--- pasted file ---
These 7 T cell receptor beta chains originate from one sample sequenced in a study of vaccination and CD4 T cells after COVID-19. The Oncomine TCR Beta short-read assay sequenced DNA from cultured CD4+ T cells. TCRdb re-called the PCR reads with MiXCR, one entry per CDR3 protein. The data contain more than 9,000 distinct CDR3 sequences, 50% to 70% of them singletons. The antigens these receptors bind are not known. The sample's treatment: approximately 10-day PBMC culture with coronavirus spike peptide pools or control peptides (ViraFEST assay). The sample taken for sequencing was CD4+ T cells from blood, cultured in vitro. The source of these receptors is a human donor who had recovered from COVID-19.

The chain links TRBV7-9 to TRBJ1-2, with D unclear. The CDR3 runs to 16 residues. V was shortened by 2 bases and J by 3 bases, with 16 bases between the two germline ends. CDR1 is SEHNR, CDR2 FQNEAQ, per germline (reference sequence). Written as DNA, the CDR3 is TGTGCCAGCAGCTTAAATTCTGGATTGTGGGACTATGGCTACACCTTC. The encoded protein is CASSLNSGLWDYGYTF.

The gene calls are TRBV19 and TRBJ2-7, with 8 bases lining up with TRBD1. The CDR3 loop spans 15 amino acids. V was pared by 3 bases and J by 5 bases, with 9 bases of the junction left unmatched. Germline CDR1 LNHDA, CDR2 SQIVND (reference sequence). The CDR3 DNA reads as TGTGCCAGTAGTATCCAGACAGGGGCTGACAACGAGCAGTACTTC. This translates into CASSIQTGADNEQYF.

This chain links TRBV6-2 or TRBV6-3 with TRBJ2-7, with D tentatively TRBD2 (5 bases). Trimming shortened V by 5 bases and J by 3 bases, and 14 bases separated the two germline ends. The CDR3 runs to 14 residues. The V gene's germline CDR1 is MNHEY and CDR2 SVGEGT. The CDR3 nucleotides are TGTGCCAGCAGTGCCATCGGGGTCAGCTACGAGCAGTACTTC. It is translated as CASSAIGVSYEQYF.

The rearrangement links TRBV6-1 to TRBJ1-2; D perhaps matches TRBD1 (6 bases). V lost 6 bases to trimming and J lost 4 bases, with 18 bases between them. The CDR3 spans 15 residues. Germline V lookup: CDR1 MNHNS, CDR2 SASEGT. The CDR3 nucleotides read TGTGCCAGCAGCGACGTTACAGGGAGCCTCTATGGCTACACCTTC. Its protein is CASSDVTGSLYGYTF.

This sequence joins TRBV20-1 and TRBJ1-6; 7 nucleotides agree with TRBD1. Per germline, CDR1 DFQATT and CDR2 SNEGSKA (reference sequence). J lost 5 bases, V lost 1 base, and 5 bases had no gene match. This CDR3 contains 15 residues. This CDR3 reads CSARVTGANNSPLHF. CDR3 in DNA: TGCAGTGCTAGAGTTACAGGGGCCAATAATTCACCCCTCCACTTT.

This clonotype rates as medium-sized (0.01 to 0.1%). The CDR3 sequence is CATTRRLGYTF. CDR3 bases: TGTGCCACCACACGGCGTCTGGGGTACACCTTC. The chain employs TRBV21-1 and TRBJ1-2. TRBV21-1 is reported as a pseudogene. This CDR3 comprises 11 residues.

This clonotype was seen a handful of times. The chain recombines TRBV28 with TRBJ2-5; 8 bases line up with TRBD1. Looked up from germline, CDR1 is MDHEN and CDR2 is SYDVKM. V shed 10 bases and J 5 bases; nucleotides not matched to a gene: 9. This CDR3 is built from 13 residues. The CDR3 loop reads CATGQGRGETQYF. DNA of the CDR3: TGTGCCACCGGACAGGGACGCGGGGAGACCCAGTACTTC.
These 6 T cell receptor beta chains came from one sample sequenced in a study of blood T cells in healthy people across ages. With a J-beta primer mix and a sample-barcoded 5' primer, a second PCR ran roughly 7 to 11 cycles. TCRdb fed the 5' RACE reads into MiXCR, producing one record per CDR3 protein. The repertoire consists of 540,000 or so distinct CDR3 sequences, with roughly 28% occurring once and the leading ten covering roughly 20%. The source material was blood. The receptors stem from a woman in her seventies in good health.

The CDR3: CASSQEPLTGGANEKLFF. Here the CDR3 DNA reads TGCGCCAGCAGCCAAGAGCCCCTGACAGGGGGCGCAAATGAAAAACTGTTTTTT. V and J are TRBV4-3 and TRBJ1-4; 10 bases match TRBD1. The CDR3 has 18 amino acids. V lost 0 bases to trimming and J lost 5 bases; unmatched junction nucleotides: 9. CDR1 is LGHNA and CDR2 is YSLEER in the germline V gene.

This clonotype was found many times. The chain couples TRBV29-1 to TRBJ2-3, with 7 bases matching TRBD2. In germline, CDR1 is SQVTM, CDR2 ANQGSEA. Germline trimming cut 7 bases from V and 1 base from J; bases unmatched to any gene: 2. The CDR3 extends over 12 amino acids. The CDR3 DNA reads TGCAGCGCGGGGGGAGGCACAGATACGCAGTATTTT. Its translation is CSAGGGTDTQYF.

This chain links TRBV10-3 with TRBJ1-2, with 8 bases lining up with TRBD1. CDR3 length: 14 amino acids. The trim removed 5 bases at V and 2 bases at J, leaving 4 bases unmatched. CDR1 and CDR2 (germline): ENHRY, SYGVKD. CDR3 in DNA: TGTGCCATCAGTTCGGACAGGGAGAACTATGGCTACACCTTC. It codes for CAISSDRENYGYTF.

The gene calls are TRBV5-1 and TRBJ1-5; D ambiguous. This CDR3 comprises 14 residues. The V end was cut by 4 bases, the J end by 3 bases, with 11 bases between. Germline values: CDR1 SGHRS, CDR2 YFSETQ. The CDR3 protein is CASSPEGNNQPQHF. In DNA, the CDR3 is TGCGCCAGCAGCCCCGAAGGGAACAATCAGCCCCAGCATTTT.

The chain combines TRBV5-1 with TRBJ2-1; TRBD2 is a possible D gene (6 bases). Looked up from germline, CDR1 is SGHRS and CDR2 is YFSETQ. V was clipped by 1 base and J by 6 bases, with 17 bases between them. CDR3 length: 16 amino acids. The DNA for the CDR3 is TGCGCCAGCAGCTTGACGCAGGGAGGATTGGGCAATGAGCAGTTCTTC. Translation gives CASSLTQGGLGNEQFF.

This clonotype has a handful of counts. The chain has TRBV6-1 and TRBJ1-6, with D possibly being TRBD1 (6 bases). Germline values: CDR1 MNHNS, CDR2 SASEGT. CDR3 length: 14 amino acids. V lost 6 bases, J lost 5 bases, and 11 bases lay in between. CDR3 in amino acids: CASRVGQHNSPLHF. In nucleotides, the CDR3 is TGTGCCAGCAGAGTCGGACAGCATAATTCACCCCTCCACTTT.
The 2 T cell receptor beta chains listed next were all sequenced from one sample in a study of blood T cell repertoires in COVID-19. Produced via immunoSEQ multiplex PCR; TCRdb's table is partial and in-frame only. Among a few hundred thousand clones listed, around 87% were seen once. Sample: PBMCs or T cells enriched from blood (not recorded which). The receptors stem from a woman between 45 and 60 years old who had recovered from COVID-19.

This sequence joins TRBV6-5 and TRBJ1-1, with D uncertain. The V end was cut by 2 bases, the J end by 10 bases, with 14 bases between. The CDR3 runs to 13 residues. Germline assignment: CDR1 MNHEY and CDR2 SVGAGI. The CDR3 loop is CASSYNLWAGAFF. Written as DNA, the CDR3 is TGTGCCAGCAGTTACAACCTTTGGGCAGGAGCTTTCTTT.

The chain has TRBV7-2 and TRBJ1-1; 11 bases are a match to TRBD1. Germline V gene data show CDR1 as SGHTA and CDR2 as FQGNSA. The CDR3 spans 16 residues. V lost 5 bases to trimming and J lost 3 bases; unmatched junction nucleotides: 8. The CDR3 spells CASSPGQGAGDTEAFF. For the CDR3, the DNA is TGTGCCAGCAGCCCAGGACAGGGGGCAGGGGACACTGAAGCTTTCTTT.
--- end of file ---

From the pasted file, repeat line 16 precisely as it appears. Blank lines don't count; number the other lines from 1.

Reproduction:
The 2 T cell receptor beta chains listed next were all sequenced from one sample in a study of blood T cell repertoires in COVID-19. Produced via immunoSEQ multiplex PCR; TCRdb's table is partial and in-frame only. Among a few hundred thousand clones listed, around 87% were seen once. Sample: PBMCs or T cells enriched from blood (not recorded which). The receptors stem from a woman between 45 and 60 years old who had recovered from COVID-19.